The excitement doesn’t end there immediately following the combine. The average error from Kiper’s post-combine prediction is actually better than the average error from the draft itself (using draft position as “prediction” of value) for QBs, tackles and linebackers – all three show an increased error between the combine and the draft even after increasing following the combine. Teams would have more accurate picks at these positions going by the early-February predictions from Mel Kiper over their own draft board. Assuming that Kiper is relatively representative of teams' approaches - reasonable since his prestige depends on matching the actual outcomes - a better bet might be to just stick with tape of college performance and ignore the raft of new data that comes in the combine and pre-draft workouts.



On the other end of the spectrum, the tight ends, wide receivers and defensive backs continue to increase in accuracy between the combine and the draft. This is where teams appear to get a return on their time and energy getting players into the right slots. The new information drives significant improvement in accuracy of picks. The 4% improvement in accuracy (in terms of career salary cap value) would mean nearly $5 million in extra value for teams – not a bad improvement when the contracts for most first-rounders pay out between $5 million (32nd pick, 2011) and $12 million (8th pick, 2011) in guaranteed money.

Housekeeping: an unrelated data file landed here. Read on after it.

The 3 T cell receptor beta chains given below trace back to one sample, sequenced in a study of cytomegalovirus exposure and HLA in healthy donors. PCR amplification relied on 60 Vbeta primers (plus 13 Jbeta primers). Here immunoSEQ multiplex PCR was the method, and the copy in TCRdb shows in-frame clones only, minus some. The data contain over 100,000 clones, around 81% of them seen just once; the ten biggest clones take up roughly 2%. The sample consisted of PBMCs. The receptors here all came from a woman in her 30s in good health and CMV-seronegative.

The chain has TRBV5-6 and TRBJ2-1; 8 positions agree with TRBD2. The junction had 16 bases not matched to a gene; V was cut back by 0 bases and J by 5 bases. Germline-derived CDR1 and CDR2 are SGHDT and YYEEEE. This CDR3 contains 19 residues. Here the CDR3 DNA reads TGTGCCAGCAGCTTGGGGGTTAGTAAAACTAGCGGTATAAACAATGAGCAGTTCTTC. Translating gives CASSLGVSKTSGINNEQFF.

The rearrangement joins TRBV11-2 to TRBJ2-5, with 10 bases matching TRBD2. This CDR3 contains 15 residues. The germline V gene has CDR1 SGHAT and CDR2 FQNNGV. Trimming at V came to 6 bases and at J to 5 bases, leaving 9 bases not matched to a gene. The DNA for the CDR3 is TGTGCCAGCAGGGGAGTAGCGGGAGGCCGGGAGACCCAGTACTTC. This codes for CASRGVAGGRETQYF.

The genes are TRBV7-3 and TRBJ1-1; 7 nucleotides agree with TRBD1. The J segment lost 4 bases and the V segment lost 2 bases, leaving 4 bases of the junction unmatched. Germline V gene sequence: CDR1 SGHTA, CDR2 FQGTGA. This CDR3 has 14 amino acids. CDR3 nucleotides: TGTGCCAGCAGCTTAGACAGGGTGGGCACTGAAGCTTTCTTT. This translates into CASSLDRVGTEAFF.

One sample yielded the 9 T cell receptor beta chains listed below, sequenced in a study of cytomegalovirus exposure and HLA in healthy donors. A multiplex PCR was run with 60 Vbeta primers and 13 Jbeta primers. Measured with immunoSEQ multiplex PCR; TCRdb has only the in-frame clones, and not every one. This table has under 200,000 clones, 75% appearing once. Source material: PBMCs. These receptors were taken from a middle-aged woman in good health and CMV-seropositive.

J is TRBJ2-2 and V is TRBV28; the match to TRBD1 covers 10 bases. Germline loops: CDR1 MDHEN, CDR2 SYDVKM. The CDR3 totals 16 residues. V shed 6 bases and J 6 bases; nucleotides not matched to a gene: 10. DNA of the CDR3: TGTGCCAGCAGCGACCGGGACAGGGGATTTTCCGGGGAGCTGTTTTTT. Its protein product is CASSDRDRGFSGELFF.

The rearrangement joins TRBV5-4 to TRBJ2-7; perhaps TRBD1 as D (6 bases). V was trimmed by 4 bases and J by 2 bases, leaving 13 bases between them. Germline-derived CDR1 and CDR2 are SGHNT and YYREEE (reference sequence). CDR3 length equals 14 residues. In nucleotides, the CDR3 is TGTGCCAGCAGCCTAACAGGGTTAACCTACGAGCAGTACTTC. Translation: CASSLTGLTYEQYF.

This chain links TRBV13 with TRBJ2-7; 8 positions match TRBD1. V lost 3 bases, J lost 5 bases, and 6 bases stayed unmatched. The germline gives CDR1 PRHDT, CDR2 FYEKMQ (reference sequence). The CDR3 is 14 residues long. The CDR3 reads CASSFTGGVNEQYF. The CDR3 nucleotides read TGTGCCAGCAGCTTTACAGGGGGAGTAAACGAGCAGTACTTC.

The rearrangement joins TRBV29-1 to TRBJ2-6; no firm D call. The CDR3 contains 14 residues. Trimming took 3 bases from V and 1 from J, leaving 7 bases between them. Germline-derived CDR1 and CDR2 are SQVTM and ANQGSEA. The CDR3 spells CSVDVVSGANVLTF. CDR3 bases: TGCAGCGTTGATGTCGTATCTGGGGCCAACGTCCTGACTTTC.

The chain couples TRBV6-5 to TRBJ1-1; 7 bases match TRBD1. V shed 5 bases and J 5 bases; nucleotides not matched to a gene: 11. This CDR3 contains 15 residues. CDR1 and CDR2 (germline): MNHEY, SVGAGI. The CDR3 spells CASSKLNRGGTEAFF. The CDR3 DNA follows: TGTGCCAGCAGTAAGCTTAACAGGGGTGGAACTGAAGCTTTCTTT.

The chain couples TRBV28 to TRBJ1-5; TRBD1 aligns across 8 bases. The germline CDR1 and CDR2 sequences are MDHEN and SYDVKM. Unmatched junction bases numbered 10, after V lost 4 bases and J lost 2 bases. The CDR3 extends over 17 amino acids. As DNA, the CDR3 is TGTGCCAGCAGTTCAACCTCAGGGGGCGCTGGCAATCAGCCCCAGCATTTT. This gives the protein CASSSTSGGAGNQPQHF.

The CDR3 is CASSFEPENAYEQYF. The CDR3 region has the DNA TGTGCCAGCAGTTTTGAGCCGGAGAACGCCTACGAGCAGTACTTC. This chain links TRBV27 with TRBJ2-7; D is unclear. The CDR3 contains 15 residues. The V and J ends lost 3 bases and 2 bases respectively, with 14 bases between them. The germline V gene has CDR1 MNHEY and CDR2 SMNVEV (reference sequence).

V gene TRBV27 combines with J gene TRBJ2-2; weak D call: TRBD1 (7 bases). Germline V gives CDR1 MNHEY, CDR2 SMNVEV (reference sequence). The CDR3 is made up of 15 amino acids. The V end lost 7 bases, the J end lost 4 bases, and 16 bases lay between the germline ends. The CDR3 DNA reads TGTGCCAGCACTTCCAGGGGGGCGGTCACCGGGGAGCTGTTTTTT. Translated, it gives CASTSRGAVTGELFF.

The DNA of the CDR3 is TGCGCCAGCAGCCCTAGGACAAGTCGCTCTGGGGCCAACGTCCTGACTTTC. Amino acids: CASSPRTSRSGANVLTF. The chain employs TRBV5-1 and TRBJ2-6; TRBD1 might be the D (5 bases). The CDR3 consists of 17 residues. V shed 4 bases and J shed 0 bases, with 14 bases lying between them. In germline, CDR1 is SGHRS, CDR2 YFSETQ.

Running backs did show some improvement in this window. Chris Johnson, one of the all-time combine phenoms, failed to make Kiper’s pre- or post-combine prediction but was drafted 24th overall and currently sits in 6th place for the 2008 draft.



Finally, this raises a lot of questions about the accuracy of picking various positions in the draft. I will address these in a future post looking at both absolute error and the distribution (error can work out pretty well for a team sometimes).







Position counts within the 2004-2008 Mel Kiper sample, for reference:

DB          26

WR         22

TE           9

DE           20

G             5

RB           15

LB           15

QB          11

DT           14

T              14

C             1 (not shown in figures but counted in aggregate number)






[1] Using the values rather than simple ranks (Kiper predicted Fitzgerald to be 1, he was 5 so the error would be 4) automatically gives more weight to the top of the draft where elite talents should be more evident and mistakes are more costly. In the 2004 draft, the difference from 1st to 10th is 34% of the salary cap in terms of career performance to date while the difference from 20th to 30th is only 3%.

1 comment:

  1. Excellent analysis Steve! This seems like a great application of pulling back a bit on intuition, which seems to dominate these combine workouts. I wonder if it would be advantageous to even discredit popular consensus a bit during the combine to help not get caught up in hype?